Bonny Doon evacuees thank firefighters

August 17, 2009 10:07:49 PM PDT
Firefighters are making progress against a major wildfire still burning in the Santa Cruz Mountains. The 7,017 acre Lockheed Fire is now 80 percent contained.

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A mandatory evacuation order is still in effect in Swanton -- a community of about 500 people. Two thousand residents in nearby Bonny Doon were allowed to return back to their homes Sunday afternoon. There are some important lessons learned from this wildfire.

"It seemed superbly organized," says Bob Hines.

Hines says he had great confidence he would return to his house in tact after emergency personnel told him to evacuate.

"First we got a call and then a representative from the sheriff's office came, and they were followed very shortly by a truckload of fire people from Santa Clara that were surveying the neighborhood, and they inspected the house and asked where the propane tank was," says Hines.

Favorable winds, along with CAL FIRE's strategy for bulldozing fire breaks in rugged terrain, kept the advancing flames a couple of ridge tops away. Still, it was a period of anxiety as residents grabbed valuables and left the danger zone. Barbara Louv and her husband packed up their camper and headed to Davenport. They, too, appreciated having more than a moment's notice to pack and leave.

"Of course we had practice from last year, so we knew what our five minute list would be and our half-hour list. This time we had three or four hours to organize," says Louv, a 30 year resident.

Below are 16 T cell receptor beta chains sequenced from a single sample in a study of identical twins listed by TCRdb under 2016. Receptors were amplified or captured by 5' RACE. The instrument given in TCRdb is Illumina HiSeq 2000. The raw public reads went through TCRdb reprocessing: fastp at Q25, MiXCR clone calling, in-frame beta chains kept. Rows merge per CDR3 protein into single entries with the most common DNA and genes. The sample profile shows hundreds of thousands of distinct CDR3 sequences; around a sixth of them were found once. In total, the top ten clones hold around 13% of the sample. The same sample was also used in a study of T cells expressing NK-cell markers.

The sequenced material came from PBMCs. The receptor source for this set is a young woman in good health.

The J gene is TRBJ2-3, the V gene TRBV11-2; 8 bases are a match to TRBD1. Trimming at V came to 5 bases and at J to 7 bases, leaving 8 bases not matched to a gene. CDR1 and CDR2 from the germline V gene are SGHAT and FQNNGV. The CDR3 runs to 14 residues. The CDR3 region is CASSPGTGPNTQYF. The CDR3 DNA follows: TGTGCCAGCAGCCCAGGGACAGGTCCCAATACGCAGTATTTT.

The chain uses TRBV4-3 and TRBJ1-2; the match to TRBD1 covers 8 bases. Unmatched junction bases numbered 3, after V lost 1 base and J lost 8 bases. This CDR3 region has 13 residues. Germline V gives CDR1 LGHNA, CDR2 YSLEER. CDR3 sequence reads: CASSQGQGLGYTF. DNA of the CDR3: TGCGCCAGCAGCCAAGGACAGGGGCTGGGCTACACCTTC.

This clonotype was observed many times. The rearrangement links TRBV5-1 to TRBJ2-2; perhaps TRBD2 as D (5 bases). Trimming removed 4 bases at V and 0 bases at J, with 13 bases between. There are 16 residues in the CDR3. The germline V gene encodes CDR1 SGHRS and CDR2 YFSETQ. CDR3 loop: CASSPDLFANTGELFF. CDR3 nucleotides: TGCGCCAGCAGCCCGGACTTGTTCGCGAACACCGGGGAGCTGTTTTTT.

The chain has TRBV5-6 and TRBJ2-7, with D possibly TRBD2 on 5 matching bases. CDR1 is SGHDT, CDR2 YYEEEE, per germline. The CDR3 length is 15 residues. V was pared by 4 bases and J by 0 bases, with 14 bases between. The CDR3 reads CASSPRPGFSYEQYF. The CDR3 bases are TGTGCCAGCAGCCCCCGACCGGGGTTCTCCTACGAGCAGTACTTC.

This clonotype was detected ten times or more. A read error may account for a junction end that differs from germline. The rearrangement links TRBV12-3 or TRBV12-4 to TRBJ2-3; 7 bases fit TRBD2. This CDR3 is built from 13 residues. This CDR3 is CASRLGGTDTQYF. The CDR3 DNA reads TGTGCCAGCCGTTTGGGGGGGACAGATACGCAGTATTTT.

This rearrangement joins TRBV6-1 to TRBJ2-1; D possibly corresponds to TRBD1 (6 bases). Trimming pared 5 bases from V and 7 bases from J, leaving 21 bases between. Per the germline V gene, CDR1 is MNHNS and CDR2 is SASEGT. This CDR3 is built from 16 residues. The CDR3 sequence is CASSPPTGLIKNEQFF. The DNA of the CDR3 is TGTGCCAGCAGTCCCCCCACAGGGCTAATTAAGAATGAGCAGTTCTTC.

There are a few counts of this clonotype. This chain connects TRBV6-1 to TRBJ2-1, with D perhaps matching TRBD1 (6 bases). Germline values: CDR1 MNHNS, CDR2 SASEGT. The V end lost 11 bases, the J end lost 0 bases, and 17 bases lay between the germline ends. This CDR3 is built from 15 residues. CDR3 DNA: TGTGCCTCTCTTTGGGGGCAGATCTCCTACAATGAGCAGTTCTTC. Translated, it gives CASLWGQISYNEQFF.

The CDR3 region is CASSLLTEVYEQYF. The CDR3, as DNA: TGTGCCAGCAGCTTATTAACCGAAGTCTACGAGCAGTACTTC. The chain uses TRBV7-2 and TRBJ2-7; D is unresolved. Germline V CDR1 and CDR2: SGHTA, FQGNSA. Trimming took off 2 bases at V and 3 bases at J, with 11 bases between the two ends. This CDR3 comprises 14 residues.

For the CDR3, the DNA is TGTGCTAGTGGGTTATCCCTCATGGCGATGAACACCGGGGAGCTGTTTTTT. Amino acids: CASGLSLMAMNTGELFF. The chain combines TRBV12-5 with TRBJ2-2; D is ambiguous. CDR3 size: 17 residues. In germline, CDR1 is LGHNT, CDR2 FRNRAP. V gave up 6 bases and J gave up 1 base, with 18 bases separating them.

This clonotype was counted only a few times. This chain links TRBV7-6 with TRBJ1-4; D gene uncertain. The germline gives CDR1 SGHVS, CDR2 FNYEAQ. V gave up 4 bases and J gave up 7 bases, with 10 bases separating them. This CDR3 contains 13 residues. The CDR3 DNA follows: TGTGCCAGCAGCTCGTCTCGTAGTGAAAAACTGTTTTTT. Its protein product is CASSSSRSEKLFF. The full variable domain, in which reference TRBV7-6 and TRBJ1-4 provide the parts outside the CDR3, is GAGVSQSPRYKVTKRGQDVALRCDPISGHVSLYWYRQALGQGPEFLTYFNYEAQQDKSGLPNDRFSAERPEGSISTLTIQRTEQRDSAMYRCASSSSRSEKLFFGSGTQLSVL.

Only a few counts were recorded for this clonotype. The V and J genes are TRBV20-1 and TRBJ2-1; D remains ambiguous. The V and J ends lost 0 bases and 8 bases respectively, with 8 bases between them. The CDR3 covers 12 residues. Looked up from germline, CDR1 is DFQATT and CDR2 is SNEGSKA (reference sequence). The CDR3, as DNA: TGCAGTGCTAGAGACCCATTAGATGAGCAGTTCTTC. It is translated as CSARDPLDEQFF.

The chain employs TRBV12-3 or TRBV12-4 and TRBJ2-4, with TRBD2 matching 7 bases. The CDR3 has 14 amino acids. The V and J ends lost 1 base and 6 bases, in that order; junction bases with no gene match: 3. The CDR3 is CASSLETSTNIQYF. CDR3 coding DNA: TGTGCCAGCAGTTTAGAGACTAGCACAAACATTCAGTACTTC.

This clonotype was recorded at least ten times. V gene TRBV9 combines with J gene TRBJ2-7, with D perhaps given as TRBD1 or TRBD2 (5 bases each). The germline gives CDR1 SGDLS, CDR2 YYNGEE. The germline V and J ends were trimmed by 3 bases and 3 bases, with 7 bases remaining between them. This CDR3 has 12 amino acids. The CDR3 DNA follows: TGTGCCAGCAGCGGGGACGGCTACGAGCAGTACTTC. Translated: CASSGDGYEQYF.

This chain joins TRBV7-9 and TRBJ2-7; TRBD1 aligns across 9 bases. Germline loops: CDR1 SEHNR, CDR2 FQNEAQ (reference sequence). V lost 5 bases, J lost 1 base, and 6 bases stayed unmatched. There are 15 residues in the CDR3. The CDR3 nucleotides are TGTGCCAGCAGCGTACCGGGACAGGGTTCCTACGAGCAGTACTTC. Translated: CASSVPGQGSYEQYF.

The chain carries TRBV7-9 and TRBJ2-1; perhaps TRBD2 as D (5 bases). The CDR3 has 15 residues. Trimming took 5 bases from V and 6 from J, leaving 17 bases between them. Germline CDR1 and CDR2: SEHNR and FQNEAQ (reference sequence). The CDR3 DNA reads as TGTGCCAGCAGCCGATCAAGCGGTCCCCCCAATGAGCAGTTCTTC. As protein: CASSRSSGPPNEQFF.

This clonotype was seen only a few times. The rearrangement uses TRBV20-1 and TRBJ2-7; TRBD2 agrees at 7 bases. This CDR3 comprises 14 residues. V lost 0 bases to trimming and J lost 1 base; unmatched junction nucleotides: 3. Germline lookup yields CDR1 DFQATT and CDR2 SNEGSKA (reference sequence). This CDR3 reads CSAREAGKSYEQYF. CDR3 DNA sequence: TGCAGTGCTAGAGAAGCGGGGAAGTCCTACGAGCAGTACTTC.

The work of fire teams and other emergency crews hasn't got unnoticed. Residents have put up signs of thanks up and down the roads of Bonny Doon. Some are planning a thank you gathering, similar to one they had last year after the Martin Fire.

Residents also did their share, clearing their homes of brush and making water pumps available so firefighters could use water from swimming pools and storage tanks.

Emily York isn't sure how soon she's going home. With three active sons and an elderly uncle to care for, the smoke in the air is still a concern to her, as well as the stress of the evacuation.

"I didn't really understand how stressful this is, literally grabbing stuff and trying to get out and not knowing if you can come back and not knowing how long it would be. So this has been stress like I've never known," said York, a Bonny Doon resident.

Well, the stress and the anxiety for Bonny Doon residents is not over yet. Many point out that the fire season is not over, so they're not exactly going to unpack. Many of them are going to be standing by to evacuate again if necessary.

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